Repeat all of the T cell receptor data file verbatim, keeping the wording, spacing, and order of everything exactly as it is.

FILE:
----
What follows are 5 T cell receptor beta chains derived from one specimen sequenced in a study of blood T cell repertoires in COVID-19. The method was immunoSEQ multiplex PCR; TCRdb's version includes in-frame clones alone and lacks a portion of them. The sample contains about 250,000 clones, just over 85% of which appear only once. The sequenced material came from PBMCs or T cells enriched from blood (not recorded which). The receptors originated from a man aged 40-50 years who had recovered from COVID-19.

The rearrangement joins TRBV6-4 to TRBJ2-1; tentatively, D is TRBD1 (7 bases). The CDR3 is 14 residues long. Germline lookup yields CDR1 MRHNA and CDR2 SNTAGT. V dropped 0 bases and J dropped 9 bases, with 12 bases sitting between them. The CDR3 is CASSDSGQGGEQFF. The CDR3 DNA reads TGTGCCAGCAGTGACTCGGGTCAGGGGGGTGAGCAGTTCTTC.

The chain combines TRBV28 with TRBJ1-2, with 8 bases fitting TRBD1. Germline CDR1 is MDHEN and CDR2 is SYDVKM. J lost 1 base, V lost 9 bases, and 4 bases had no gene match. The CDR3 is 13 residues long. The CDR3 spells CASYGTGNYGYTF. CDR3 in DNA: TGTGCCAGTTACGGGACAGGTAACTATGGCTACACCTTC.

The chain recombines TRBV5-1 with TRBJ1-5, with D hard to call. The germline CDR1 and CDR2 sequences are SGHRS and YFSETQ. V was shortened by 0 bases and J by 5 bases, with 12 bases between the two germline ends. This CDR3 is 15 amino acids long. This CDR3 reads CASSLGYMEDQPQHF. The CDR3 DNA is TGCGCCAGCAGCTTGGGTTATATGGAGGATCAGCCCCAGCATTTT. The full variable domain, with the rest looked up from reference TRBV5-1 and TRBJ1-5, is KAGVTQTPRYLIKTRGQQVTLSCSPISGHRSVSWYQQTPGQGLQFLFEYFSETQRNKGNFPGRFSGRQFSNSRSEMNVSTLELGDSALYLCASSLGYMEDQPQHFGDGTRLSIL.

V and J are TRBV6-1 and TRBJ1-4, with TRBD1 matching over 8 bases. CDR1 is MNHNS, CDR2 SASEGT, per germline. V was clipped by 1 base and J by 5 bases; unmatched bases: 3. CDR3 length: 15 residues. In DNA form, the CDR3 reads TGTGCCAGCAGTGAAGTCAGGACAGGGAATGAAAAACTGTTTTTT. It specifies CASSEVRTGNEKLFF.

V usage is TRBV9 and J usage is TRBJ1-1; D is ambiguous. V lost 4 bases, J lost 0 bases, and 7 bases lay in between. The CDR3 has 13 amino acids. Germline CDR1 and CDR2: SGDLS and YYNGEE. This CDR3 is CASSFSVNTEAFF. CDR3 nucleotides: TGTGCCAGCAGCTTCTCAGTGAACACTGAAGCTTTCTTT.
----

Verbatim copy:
What follows are 5 T cell receptor beta chains derived from one specimen sequenced in a study of blood T cell repertoires in COVID-19. The method was immunoSEQ multiplex PCR; TCRdb's version includes in-frame clones alone and lacks a portion of them. The sample contains about 250,000 clones, just over 85% of which appear only once. The sequenced material came from PBMCs or T cells enriched from blood (not recorded which). The receptors originated from a man aged 40-50 years who had recovered from COVID-19.

The rearrangement joins TRBV6-4 to TRBJ2-1; tentatively, D is TRBD1 (7 bases). The CDR3 is 14 residues long. Germline lookup yields CDR1 MRHNA and CDR2 SNTAGT. V dropped 0 bases and J dropped 9 bases, with 12 bases sitting between them. The CDR3 is CASSDSGQGGEQFF. The CDR3 DNA reads TGTGCCAGCAGTGACTCGGGTCAGGGGGGTGAGCAGTTCTTC.

The chain combines TRBV28 with TRBJ1-2, with 8 bases fitting TRBD1. Germline CDR1 is MDHEN and CDR2 is SYDVKM. J lost 1 base, V lost 9 bases, and 4 bases had no gene match. The CDR3 is 13 residues long. The CDR3 spells CASYGTGNYGYTF. CDR3 in DNA: TGTGCCAGTTACGGGACAGGTAACTATGGCTACACCTTC.

The chain recombines TRBV5-1 with TRBJ1-5, with D hard to call. The germline CDR1 and CDR2 sequences are SGHRS and YFSETQ. V was shortened by 0 bases and J by 5 bases, with 12 bases between the two germline ends. This CDR3 is 15 amino acids long. This CDR3 reads CASSLGYMEDQPQHF. The CDR3 DNA is TGCGCCAGCAGCTTGGGTTATATGGAGGATCAGCCCCAGCATTTT. The full variable domain, with the rest looked up from reference TRBV5-1 and TRBJ1-5, is KAGVTQTPRYLIKTRGQQVTLSCSPISGHRSVSWYQQTPGQGLQFLFEYFSETQRNKGNFPGRFSGRQFSNSRSEMNVSTLELGDSALYLCASSLGYMEDQPQHFGDGTRLSIL.

V and J are TRBV6-1 and TRBJ1-4, with TRBD1 matching over 8 bases. CDR1 is MNHNS, CDR2 SASEGT, per germline. V was clipped by 1 base and J by 5 bases; unmatched bases: 3. CDR3 length: 15 residues. In DNA form, the CDR3 reads TGTGCCAGCAGTGAAGTCAGGACAGGGAATGAAAAACTGTTTTTT. It specifies CASSEVRTGNEKLFF.

V usage is TRBV9 and J usage is TRBJ1-1; D is ambiguous. V lost 4 bases, J lost 0 bases, and 7 bases lay in between. The CDR3 has 13 amino acids. Germline CDR1 and CDR2: SGDLS and YYNGEE. This CDR3 is CASSFSVNTEAFF. CDR3 nucleotides: TGTGCCAGCAGCTTCTCAGTGAACACTGAAGCTTTCTTT.